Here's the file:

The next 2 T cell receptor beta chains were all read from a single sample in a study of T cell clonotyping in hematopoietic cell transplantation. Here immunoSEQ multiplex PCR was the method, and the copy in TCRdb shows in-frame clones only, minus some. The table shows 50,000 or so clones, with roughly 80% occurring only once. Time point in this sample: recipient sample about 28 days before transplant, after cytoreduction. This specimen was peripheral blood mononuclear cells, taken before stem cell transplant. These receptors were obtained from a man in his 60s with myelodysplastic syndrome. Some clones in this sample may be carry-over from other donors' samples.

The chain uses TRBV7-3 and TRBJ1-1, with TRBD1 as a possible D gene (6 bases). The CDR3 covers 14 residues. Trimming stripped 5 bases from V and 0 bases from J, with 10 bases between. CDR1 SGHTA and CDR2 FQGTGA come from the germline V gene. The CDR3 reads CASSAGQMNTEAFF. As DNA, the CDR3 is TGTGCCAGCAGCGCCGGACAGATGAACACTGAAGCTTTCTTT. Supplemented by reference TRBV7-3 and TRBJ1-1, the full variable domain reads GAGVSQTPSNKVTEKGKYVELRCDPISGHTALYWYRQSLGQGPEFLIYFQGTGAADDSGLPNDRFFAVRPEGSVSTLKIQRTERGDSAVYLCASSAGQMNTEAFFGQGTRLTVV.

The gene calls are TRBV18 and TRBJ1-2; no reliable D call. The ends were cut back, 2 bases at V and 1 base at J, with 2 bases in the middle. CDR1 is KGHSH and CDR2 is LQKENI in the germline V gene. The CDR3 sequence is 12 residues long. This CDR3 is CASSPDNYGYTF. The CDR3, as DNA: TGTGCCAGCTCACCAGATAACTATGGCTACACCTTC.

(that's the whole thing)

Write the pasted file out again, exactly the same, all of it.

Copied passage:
The next 2 T cell receptor beta chains were all read from a single sample in a study of T cell clonotyping in hematopoietic cell transplantation. Here immunoSEQ multiplex PCR was the method, and the copy in TCRdb shows in-frame clones only, minus some. The table shows 50,000 or so clones, with roughly 80% occurring only once. Time point in this sample: recipient sample about 28 days before transplant, after cytoreduction. This specimen was peripheral blood mononuclear cells, taken before stem cell transplant. These receptors were obtained from a man in his 60s with myelodysplastic syndrome. Some clones in this sample may be carry-over from other donors' samples.

The chain uses TRBV7-3 and TRBJ1-1, with TRBD1 as a possible D gene (6 bases). The CDR3 covers 14 residues. Trimming stripped 5 bases from V and 0 bases from J, with 10 bases between. CDR1 SGHTA and CDR2 FQGTGA come from the germline V gene. The CDR3 reads CASSAGQMNTEAFF. As DNA, the CDR3 is TGTGCCAGCAGCGCCGGACAGATGAACACTGAAGCTTTCTTT. Supplemented by reference TRBV7-3 and TRBJ1-1, the full variable domain reads GAGVSQTPSNKVTEKGKYVELRCDPISGHTALYWYRQSLGQGPEFLIYFQGTGAADDSGLPNDRFFAVRPEGSVSTLKIQRTERGDSAVYLCASSAGQMNTEAFFGQGTRLTVV.

The gene calls are TRBV18 and TRBJ1-2; no reliable D call. The ends were cut back, 2 bases at V and 1 base at J, with 2 bases in the middle. CDR1 is KGHSH and CDR2 is LQKENI in the germline V gene. The CDR3 sequence is 12 residues long. This CDR3 is CASSPDNYGYTF. The CDR3, as DNA: TGTGCCAGCTCACCAGATAACTATGGCTACACCTTC.